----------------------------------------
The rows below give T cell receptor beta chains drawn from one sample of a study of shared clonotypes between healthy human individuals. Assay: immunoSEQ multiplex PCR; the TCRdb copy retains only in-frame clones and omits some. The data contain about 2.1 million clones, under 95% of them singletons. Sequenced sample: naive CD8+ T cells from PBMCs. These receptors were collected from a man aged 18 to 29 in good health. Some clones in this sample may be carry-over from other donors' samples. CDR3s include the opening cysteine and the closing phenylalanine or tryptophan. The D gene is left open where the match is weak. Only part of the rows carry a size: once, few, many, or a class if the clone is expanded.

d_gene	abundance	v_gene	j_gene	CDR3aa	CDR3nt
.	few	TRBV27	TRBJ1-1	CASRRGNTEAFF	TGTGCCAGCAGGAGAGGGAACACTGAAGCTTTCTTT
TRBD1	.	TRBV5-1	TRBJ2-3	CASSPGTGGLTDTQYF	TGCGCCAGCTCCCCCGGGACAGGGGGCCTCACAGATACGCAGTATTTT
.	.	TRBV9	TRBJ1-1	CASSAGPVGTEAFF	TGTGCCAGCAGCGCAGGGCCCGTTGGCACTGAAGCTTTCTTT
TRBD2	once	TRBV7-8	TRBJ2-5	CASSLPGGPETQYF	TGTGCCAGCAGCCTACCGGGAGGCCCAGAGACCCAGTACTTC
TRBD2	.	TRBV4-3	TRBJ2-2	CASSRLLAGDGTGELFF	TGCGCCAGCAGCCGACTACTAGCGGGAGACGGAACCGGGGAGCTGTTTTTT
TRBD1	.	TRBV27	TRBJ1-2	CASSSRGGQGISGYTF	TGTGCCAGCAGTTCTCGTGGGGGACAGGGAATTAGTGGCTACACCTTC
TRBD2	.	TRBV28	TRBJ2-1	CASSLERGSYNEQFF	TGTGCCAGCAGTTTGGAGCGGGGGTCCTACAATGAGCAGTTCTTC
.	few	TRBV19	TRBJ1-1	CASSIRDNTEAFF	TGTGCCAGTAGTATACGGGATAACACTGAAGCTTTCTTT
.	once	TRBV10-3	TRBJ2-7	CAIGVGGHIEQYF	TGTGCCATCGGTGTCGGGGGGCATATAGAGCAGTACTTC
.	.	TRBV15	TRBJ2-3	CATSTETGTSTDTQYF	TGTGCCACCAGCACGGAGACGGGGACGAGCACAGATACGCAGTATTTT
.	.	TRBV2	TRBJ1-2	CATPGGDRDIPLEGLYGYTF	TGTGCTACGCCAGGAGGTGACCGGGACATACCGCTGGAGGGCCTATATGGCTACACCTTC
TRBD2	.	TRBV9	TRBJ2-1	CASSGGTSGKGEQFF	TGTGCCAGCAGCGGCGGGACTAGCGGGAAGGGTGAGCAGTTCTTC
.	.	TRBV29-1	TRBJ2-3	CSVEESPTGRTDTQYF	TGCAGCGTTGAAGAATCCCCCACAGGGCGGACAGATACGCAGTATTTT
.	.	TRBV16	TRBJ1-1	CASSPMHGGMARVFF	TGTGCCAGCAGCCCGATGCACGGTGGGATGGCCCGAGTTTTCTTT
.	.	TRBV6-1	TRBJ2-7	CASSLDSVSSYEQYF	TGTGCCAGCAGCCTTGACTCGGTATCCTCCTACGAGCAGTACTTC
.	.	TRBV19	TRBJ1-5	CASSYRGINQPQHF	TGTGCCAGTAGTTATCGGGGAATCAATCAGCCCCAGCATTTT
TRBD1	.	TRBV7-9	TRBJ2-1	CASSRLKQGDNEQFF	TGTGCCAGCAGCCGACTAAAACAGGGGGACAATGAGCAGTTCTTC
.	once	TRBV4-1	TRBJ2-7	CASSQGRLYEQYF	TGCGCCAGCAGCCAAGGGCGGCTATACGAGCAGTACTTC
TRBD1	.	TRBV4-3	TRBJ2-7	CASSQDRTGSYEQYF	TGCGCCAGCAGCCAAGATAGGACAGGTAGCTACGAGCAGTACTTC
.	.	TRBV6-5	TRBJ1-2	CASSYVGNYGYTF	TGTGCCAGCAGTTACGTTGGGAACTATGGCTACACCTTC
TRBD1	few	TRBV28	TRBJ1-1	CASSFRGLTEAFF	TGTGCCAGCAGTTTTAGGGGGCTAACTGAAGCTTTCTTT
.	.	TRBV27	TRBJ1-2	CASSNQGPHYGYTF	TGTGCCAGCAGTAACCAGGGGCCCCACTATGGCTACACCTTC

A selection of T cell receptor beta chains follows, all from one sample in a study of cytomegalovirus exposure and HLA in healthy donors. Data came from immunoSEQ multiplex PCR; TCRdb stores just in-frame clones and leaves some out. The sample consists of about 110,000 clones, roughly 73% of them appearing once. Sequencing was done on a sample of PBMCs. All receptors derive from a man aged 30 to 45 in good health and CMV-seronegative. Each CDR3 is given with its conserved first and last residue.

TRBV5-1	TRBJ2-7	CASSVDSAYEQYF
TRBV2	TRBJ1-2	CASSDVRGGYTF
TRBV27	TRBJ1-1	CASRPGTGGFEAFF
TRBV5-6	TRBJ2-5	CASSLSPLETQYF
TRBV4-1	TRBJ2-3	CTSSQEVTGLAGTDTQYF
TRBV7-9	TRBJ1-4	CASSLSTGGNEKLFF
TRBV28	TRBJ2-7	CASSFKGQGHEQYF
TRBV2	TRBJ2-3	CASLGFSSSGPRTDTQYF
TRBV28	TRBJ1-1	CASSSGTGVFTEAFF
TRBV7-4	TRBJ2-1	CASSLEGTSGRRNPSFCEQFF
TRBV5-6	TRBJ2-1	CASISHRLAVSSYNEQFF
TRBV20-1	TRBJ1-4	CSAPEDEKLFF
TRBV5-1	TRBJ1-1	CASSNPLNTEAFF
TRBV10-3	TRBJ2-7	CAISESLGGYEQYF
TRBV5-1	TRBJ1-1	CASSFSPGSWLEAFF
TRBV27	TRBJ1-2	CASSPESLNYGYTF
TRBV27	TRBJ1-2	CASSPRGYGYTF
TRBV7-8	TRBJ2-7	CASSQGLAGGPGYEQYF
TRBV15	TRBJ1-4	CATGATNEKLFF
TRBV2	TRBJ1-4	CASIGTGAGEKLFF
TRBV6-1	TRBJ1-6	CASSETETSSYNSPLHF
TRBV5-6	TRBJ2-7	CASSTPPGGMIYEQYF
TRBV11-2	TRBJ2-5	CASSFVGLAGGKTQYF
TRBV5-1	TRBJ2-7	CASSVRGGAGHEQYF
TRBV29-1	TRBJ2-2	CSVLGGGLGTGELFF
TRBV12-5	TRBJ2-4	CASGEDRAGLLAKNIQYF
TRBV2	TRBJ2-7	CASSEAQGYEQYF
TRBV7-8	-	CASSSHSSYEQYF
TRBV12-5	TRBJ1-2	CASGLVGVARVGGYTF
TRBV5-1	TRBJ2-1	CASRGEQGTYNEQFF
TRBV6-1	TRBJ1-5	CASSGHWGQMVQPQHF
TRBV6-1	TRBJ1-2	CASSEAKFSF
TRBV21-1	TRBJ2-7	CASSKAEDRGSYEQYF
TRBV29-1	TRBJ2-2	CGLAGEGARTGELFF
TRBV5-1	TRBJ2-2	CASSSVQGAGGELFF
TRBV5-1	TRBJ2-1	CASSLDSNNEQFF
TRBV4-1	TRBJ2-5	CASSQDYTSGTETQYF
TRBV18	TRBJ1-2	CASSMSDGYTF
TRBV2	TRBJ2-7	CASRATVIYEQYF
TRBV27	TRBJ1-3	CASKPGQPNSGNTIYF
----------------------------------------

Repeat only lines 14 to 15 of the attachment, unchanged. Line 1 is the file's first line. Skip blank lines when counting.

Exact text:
TRBD2	.	TRBV9	TRBJ2-1	CASSGGTSGKGEQFF	TGTGCCAGCAGCGGCGGGACTAGCGGGAAGGGTGAGCAGTTCTTC
.	.	TRBV29-1	TRBJ2-3	CSVEESPTGRTDTQYF	TGCAGCGTTGAAGAATCCCCCACAGGGCGGACAGATACGCAGTATTTT